I've been watching the Small Axe series of films on BBC, five films by Steve McQueen looking at the experiences and lives of black Britons, especially the West Indian communities of West London. The writing and direction are superb as are the performances of the cast. The first film, Mangrove, over two hours long, tells the story of the Mangrove Nine, racist policing in the late 1960s, institutional racism and the growth of black activism. It's a film that boils the blood in it's portrayal of the police harassment of Mangrove café owner Frank Crichlow and subsequent the court case and it's a visceral and powerful piece of film making.
The second film in the series is Lovers Rock, a different take on the lives of black West Indian immigrants and their children. It's set in Notting Hill, where a blues party unfolds almost in real time, from the removal of carpets and the furniture from the front room to make space for the dancers to the sound system setting up while three of the women cook goat curry in the kitchen while singing Janet Kay's Silly Games. Early on in the evening the front room fills with young women, dressed up and wanting to dance. The dancing to Silly Games and the spontaneous singing of the song by the crowd after the 7" single has finished is superbly done, music (reggae specifically) as a joyous, communal experience.
The film is a celebration of these people's lives but it doesn't flinch from the racism that's never far away in 1975. Lead character Martha briefly exits the party to follow her friend who's just left but goes only a few yards up the road before being racially abused by a group of young white men. She returns to the blues party, McQueen showing how the black community, excluded from the area's pubs and clubs due to the colour of their skins, are forced to make their own entertainment and run their own parties.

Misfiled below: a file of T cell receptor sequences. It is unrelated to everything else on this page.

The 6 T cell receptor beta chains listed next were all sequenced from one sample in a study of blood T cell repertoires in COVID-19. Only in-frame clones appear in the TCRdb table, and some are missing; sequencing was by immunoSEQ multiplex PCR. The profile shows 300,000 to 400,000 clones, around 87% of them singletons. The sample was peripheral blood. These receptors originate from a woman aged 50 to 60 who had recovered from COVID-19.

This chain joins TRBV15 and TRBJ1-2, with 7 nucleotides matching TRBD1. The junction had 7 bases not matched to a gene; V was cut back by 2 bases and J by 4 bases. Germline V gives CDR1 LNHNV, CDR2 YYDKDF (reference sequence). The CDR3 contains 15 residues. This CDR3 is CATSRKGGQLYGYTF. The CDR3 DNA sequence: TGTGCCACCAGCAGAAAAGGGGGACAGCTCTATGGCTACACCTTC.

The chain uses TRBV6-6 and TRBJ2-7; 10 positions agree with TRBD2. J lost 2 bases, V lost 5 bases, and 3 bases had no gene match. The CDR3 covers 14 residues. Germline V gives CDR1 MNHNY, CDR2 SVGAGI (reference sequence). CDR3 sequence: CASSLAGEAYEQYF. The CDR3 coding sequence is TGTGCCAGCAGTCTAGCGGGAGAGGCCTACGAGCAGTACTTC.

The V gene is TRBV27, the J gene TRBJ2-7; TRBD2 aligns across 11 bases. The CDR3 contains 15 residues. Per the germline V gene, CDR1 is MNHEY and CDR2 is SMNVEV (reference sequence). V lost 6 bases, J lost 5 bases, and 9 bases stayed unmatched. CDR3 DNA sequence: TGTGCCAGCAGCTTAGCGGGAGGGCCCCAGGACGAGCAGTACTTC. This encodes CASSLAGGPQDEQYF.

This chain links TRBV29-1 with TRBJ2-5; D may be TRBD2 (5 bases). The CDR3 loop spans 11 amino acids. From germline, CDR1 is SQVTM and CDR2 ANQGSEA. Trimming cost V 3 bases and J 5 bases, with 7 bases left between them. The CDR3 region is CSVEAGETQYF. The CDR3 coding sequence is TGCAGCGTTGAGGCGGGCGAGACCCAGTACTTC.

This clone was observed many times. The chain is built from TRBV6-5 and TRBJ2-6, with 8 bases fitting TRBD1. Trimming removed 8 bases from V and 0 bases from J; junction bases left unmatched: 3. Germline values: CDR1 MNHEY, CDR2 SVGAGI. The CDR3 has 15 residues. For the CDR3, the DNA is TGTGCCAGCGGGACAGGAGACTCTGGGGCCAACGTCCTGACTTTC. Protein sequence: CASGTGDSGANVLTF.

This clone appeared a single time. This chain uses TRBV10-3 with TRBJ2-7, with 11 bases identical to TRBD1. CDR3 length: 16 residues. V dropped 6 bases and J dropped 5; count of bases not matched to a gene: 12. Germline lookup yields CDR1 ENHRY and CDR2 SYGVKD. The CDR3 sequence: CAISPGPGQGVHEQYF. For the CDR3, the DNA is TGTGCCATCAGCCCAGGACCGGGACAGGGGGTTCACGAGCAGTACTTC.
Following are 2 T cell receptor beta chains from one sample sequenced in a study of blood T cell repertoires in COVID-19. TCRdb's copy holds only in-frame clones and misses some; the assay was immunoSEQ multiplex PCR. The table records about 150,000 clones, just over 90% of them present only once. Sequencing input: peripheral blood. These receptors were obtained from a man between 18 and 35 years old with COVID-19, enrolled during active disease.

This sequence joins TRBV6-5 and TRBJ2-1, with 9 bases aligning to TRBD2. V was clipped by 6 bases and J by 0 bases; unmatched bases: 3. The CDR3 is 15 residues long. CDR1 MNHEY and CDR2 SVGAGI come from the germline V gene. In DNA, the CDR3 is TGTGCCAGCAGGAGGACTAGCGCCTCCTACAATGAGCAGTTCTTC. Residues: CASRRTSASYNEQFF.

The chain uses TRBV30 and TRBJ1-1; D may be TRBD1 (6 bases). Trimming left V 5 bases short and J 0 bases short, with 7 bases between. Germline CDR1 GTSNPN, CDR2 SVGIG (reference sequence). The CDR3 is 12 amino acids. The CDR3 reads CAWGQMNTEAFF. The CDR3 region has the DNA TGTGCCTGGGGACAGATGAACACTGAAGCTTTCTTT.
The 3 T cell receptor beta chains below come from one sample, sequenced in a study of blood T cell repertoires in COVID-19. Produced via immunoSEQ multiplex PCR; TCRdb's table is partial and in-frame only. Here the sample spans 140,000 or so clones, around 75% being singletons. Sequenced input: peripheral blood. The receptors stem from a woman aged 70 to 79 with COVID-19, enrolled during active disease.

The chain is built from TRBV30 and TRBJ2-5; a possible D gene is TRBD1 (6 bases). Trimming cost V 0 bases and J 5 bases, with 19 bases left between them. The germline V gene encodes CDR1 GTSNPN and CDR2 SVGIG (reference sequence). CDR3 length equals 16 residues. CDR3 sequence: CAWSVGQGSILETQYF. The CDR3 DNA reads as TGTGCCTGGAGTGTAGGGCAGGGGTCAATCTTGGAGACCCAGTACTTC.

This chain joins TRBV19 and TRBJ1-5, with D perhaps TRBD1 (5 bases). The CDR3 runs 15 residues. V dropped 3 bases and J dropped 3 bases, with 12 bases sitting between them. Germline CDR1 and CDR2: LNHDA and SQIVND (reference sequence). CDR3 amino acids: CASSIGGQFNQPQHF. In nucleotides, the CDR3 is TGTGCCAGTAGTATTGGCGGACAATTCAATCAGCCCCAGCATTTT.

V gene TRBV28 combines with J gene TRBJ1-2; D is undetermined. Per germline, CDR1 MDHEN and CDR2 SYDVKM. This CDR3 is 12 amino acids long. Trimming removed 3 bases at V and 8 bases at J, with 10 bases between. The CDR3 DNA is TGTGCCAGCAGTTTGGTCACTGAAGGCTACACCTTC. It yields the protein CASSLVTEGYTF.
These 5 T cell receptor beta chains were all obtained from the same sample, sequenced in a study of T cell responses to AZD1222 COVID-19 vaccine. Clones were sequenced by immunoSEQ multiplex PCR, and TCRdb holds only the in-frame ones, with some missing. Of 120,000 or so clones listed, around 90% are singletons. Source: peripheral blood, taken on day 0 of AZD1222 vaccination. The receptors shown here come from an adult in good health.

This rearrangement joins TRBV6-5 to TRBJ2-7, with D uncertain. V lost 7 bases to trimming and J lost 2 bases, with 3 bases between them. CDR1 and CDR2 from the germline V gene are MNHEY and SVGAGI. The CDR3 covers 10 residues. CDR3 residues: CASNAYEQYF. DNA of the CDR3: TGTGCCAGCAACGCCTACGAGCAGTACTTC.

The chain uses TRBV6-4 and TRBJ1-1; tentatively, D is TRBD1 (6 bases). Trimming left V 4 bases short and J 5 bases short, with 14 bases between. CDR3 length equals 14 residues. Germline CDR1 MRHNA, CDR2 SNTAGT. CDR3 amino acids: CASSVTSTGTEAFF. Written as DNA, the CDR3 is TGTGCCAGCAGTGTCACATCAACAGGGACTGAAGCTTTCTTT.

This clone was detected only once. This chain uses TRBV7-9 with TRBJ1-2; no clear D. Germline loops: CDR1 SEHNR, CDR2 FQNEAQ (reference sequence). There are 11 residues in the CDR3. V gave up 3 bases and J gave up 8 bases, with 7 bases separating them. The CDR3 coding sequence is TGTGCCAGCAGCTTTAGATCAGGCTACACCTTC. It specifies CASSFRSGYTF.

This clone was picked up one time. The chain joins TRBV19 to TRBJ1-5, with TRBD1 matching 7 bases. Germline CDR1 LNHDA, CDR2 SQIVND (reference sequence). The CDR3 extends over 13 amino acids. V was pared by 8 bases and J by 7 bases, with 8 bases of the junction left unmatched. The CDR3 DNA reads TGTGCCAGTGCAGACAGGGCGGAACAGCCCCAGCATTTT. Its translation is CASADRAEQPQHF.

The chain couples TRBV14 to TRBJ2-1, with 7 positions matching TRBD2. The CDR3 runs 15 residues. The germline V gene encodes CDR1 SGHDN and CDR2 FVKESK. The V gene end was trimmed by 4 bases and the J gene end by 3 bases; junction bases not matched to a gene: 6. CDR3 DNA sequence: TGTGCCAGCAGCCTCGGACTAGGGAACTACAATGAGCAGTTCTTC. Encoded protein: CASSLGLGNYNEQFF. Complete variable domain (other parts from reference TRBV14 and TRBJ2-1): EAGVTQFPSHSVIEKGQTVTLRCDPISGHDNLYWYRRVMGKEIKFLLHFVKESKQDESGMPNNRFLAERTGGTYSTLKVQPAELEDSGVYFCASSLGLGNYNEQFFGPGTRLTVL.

The second half of the film kicks in after an altercation in the garden between three of the characters. The sound system moves onto harder and tougher tunes and the men crowd the dancefloor. The Revolutionaries 1976 single Kunte Kinte is spun, a rocking dub, and the crowd demand a rewind. McQueen's direction of the dancing is incredible and the intensity of both the scenes involving the sound system and the dancers are incredible. If you haven't already, watch both.
The third one was on Sunday night, a film called Red, White And Blue, dealing with the London Metropolitan Police, but I haven't watched it yet.